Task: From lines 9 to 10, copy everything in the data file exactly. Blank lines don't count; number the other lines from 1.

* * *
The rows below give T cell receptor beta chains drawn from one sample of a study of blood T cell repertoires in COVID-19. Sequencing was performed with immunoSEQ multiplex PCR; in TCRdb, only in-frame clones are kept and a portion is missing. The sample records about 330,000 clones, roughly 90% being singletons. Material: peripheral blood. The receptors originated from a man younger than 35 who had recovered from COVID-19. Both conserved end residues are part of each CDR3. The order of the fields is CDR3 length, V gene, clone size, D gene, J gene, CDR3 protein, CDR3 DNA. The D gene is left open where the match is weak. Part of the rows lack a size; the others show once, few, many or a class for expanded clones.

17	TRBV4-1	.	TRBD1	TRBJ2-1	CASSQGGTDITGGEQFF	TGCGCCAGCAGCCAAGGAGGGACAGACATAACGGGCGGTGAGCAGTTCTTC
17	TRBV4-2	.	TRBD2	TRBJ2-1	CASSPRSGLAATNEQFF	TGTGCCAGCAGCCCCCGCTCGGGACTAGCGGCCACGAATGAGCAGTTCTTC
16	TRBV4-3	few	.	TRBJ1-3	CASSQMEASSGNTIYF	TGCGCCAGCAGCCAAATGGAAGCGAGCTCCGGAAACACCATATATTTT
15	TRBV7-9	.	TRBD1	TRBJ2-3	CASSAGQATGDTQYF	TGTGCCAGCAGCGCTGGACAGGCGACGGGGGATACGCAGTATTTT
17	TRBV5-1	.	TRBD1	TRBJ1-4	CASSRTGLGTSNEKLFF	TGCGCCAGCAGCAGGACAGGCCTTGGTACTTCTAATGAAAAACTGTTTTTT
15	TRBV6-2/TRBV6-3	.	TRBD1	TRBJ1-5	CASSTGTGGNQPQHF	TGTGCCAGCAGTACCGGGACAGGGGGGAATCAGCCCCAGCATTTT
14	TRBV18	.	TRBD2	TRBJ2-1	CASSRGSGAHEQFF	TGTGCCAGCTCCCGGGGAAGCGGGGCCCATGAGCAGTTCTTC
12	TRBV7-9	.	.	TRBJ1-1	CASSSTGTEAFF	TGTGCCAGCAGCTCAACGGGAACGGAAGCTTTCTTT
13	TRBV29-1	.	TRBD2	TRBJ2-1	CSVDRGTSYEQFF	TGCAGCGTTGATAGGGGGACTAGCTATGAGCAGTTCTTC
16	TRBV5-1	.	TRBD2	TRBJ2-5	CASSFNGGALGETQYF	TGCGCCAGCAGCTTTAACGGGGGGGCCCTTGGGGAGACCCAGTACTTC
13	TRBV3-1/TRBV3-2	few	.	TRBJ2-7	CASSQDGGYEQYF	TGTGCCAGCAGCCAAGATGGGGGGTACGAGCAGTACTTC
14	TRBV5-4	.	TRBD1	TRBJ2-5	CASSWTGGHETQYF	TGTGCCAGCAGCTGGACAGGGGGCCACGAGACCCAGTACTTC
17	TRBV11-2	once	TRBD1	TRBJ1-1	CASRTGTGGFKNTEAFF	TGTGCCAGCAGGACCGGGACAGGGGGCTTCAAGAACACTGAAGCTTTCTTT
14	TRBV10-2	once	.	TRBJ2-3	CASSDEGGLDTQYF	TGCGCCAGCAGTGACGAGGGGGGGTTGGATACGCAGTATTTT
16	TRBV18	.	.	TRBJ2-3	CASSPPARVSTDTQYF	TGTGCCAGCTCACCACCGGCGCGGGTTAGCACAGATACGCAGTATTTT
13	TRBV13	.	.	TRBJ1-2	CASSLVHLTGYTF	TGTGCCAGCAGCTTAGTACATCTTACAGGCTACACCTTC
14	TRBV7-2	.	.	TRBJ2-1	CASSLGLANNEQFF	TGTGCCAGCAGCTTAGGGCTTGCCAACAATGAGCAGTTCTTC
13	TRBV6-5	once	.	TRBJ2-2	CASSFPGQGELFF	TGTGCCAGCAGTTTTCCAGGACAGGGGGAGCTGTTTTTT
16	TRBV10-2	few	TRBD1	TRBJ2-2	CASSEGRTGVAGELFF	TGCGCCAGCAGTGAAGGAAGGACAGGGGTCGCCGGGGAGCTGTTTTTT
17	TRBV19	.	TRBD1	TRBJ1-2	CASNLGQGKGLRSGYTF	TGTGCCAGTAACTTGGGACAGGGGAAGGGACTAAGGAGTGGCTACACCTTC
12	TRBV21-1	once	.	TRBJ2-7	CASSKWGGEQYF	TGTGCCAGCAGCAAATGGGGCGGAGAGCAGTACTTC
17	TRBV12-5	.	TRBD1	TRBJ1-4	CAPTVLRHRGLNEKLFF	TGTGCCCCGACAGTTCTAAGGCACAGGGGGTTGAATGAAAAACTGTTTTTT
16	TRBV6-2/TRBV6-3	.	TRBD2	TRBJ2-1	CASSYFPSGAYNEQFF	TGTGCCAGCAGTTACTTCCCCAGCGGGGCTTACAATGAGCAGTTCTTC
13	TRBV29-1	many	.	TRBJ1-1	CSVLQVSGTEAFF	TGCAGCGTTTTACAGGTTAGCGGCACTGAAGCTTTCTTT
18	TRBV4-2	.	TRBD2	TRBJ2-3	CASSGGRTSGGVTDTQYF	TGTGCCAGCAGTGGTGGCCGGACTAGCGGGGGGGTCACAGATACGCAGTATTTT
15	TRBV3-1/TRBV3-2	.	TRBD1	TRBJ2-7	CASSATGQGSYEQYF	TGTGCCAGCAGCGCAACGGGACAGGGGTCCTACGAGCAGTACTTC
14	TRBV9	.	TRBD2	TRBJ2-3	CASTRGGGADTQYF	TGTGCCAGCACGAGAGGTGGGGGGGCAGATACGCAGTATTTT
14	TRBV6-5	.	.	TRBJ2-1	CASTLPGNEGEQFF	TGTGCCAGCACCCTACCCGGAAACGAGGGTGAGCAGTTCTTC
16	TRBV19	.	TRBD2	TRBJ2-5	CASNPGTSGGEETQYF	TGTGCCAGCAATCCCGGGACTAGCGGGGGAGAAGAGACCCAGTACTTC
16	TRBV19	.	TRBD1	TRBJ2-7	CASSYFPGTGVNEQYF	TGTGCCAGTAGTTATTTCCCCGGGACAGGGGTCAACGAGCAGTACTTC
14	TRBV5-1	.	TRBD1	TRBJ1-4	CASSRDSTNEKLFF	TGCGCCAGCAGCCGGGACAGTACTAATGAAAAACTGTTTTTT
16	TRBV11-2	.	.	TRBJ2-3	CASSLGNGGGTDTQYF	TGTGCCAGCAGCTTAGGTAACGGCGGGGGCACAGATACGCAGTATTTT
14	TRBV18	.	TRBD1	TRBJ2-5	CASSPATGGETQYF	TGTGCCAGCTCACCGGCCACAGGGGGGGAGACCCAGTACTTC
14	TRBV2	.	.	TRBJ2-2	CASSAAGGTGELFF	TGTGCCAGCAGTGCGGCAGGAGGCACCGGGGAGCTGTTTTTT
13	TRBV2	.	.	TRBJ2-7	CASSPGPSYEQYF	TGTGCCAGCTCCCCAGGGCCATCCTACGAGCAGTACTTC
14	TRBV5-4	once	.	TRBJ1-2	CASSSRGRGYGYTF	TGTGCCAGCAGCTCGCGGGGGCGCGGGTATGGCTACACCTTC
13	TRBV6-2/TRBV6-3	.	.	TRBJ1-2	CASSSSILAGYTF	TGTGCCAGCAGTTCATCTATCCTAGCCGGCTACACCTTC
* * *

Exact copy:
12	TRBV7-9	.	.	TRBJ1-1	CASSSTGTEAFF	TGTGCCAGCAGCTCAACGGGAACGGAAGCTTTCTTT
13	TRBV29-1	.	TRBD2	TRBJ2-1	CSVDRGTSYEQFF	TGCAGCGTTGATAGGGGGACTAGCTATGAGCAGTTCTTC